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NADIS Commentary: APHA GB Emerging Threats Quarterly Report – Quarter 3, 2017

In the autumn of 2017 the UK pig industry was charged with the task of drastically reducing overall antibiotic usage. A baseline use of 263.5 mg/kg PCU (the EU preferred methodology for recording use) was established for 2015, representing the highest use pro rata of all the main farmed species of animals in the UK.

The target is to achieve staged reduction over a five-year period such that by the end of 2020 the industry average use will be below 99 mg/kg - an overall reduction of 63%. It is believed that substantial reductions in antibiotic use in pigs has already occurred (in 2016 and 2017) such that the industry is now well on its way towards achieving what is a challenging target.

However, averages inevitably disguise detail and whilst the target is for the industry as a whole, individual farms' use can be vastly different. Some farms are "high users" and face considerable challenge to reduce usage without compromising health and welfare of the pigs and financial viability of the farm. It is clear from the overall RUMA Targets Task Force antibiotic reduction plan that reducing use of antibiotics in farm animals must be achieved without compromising the animals' wellbeing. Reductions should occur as a result of improving the health of the pigs rather than simply withdrawing essential treatments. It is therefore obvious that the focus of attention should be on health management and control in the herd and the third quarter APHA emerging threats report for 2017 serves as a timely reminder of the significance of two major viral diseases facing the UK pig industry which lead directly to health challenges with secondary and opportunist bacterial infections requiring antibiotic treatment.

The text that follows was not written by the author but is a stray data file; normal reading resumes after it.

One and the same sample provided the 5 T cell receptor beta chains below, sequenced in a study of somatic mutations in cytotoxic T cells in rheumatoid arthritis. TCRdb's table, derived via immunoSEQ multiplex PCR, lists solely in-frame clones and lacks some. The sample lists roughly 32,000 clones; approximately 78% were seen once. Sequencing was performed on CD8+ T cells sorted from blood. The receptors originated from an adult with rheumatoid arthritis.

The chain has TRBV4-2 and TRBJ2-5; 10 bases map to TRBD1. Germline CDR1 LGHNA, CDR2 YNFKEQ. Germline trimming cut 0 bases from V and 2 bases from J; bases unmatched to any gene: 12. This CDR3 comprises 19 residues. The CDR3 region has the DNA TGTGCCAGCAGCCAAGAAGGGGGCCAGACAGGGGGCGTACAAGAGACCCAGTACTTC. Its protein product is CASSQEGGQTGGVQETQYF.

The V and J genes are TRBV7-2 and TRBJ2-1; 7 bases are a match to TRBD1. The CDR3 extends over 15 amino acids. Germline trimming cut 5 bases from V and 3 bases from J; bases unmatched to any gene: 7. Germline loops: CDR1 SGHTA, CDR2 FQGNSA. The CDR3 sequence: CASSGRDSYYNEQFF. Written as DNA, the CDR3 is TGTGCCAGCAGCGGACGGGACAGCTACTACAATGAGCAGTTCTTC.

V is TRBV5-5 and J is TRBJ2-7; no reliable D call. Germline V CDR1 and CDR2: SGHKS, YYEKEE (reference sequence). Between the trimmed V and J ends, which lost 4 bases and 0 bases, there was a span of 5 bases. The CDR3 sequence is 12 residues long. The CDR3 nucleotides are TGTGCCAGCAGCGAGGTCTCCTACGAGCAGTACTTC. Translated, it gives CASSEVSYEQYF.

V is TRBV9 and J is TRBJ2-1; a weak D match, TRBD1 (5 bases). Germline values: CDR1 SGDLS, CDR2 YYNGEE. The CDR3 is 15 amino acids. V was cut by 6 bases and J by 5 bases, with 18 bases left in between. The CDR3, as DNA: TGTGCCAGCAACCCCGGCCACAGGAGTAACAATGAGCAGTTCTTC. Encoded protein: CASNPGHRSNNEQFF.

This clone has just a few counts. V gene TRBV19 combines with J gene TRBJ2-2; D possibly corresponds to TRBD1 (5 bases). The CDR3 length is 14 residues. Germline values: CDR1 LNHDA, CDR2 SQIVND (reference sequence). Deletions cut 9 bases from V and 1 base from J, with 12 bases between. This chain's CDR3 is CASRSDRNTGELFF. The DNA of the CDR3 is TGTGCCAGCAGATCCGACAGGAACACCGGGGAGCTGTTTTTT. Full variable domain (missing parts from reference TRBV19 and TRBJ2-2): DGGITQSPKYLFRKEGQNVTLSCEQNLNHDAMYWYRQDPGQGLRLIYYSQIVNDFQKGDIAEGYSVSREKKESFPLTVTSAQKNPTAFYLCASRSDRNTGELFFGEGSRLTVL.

Porcine Circovirus type 2 (PCV2) Infection